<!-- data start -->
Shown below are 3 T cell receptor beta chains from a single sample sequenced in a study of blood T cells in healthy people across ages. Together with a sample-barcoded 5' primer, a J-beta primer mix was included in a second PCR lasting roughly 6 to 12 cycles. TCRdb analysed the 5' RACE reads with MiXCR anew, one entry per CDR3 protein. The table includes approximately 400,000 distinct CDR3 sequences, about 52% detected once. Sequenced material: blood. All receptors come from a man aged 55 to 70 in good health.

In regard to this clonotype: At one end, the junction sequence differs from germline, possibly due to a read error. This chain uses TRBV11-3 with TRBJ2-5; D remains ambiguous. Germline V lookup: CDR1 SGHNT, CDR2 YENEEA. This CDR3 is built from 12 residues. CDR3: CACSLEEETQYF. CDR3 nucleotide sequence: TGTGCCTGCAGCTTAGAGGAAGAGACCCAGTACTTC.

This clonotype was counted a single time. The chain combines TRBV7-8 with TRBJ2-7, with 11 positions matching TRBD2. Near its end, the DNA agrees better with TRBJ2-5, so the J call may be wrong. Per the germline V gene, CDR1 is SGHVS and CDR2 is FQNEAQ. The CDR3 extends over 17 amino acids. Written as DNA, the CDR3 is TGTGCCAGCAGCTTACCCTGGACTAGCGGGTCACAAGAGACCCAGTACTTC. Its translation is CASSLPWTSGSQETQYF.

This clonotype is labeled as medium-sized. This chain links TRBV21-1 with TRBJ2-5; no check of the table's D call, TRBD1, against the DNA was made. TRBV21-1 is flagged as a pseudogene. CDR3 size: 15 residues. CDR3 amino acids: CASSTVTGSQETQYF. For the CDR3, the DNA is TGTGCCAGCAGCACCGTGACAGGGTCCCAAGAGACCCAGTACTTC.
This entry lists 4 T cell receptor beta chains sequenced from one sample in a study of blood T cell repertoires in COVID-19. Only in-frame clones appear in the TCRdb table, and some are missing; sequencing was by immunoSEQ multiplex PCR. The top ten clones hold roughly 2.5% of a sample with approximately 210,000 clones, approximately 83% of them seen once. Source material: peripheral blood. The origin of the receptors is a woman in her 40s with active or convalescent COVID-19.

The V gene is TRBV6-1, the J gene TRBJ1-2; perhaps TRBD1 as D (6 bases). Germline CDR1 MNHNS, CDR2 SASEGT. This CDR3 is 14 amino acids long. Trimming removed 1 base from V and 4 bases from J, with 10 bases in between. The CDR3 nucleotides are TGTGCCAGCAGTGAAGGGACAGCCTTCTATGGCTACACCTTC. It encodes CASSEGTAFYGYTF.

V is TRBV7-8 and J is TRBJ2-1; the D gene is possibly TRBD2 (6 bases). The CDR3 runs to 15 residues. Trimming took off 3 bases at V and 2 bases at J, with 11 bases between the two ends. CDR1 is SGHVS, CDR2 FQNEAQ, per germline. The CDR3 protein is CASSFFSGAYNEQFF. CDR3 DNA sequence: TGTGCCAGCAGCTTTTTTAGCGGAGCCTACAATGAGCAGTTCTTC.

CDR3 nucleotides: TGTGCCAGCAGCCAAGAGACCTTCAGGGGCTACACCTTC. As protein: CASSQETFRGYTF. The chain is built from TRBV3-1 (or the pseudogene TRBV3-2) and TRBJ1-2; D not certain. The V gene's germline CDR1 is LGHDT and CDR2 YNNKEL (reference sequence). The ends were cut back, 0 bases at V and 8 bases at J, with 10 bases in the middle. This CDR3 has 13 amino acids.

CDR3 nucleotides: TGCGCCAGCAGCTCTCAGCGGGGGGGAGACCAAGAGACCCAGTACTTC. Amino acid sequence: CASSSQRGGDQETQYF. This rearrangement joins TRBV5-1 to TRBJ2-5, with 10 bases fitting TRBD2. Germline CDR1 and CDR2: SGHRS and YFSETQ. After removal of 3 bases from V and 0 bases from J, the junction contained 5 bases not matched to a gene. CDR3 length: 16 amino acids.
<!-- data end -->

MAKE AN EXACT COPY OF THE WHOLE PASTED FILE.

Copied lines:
Shown below are 3 T cell receptor beta chains from a single sample sequenced in a study of blood T cells in healthy people across ages. Together with a sample-barcoded 5' primer, a J-beta primer mix was included in a second PCR lasting roughly 6 to 12 cycles. TCRdb analysed the 5' RACE reads with MiXCR anew, one entry per CDR3 protein. The table includes approximately 400,000 distinct CDR3 sequences, about 52% detected once. Sequenced material: blood. All receptors come from a man aged 55 to 70 in good health.

In regard to this clonotype: At one end, the junction sequence differs from germline, possibly due to a read error. This chain uses TRBV11-3 with TRBJ2-5; D remains ambiguous. Germline V lookup: CDR1 SGHNT, CDR2 YENEEA. This CDR3 is built from 12 residues. CDR3: CACSLEEETQYF. CDR3 nucleotide sequence: TGTGCCTGCAGCTTAGAGGAAGAGACCCAGTACTTC.

This clonotype was counted a single time. The chain combines TRBV7-8 with TRBJ2-7, with 11 positions matching TRBD2. Near its end, the DNA agrees better with TRBJ2-5, so the J call may be wrong. Per the germline V gene, CDR1 is SGHVS and CDR2 is FQNEAQ. The CDR3 extends over 17 amino acids. Written as DNA, the CDR3 is TGTGCCAGCAGCTTACCCTGGACTAGCGGGTCACAAGAGACCCAGTACTTC. Its translation is CASSLPWTSGSQETQYF.

This clonotype is labeled as medium-sized. This chain links TRBV21-1 with TRBJ2-5; no check of the table's D call, TRBD1, against the DNA was made. TRBV21-1 is flagged as a pseudogene. CDR3 size: 15 residues. CDR3 amino acids: CASSTVTGSQETQYF. For the CDR3, the DNA is TGTGCCAGCAGCACCGTGACAGGGTCCCAAGAGACCCAGTACTTC.
This entry lists 4 T cell receptor beta chains sequenced from one sample in a study of blood T cell repertoires in COVID-19. Only in-frame clones appear in the TCRdb table, and some are missing; sequencing was by immunoSEQ multiplex PCR. The top ten clones hold roughly 2.5% of a sample with approximately 210,000 clones, approximately 83% of them seen once. Source material: peripheral blood. The origin of the receptors is a woman in her 40s with active or convalescent COVID-19.

The V gene is TRBV6-1, the J gene TRBJ1-2; perhaps TRBD1 as D (6 bases). Germline CDR1 MNHNS, CDR2 SASEGT. This CDR3 is 14 amino acids long. Trimming removed 1 base from V and 4 bases from J, with 10 bases in between. The CDR3 nucleotides are TGTGCCAGCAGTGAAGGGACAGCCTTCTATGGCTACACCTTC. It encodes CASSEGTAFYGYTF.

V is TRBV7-8 and J is TRBJ2-1; the D gene is possibly TRBD2 (6 bases). The CDR3 runs to 15 residues. Trimming took off 3 bases at V and 2 bases at J, with 11 bases between the two ends. CDR1 is SGHVS, CDR2 FQNEAQ, per germline. The CDR3 protein is CASSFFSGAYNEQFF. CDR3 DNA sequence: TGTGCCAGCAGCTTTTTTAGCGGAGCCTACAATGAGCAGTTCTTC.

CDR3 nucleotides: TGTGCCAGCAGCCAAGAGACCTTCAGGGGCTACACCTTC. As protein: CASSQETFRGYTF. The chain is built from TRBV3-1 (or the pseudogene TRBV3-2) and TRBJ1-2; D not certain. The V gene's germline CDR1 is LGHDT and CDR2 YNNKEL (reference sequence). The ends were cut back, 0 bases at V and 8 bases at J, with 10 bases in the middle. This CDR3 has 13 amino acids.

CDR3 nucleotides: TGCGCCAGCAGCTCTCAGCGGGGGGGAGACCAAGAGACCCAGTACTTC. Amino acid sequence: CASSSQRGGDQETQYF. This rearrangement joins TRBV5-1 to TRBJ2-5, with 10 bases fitting TRBD2. Germline CDR1 and CDR2: SGHRS and YFSETQ. After removal of 3 bases from V and 0 bases from J, the junction contained 5 bases not matched to a gene. CDR3 length: 16 amino acids.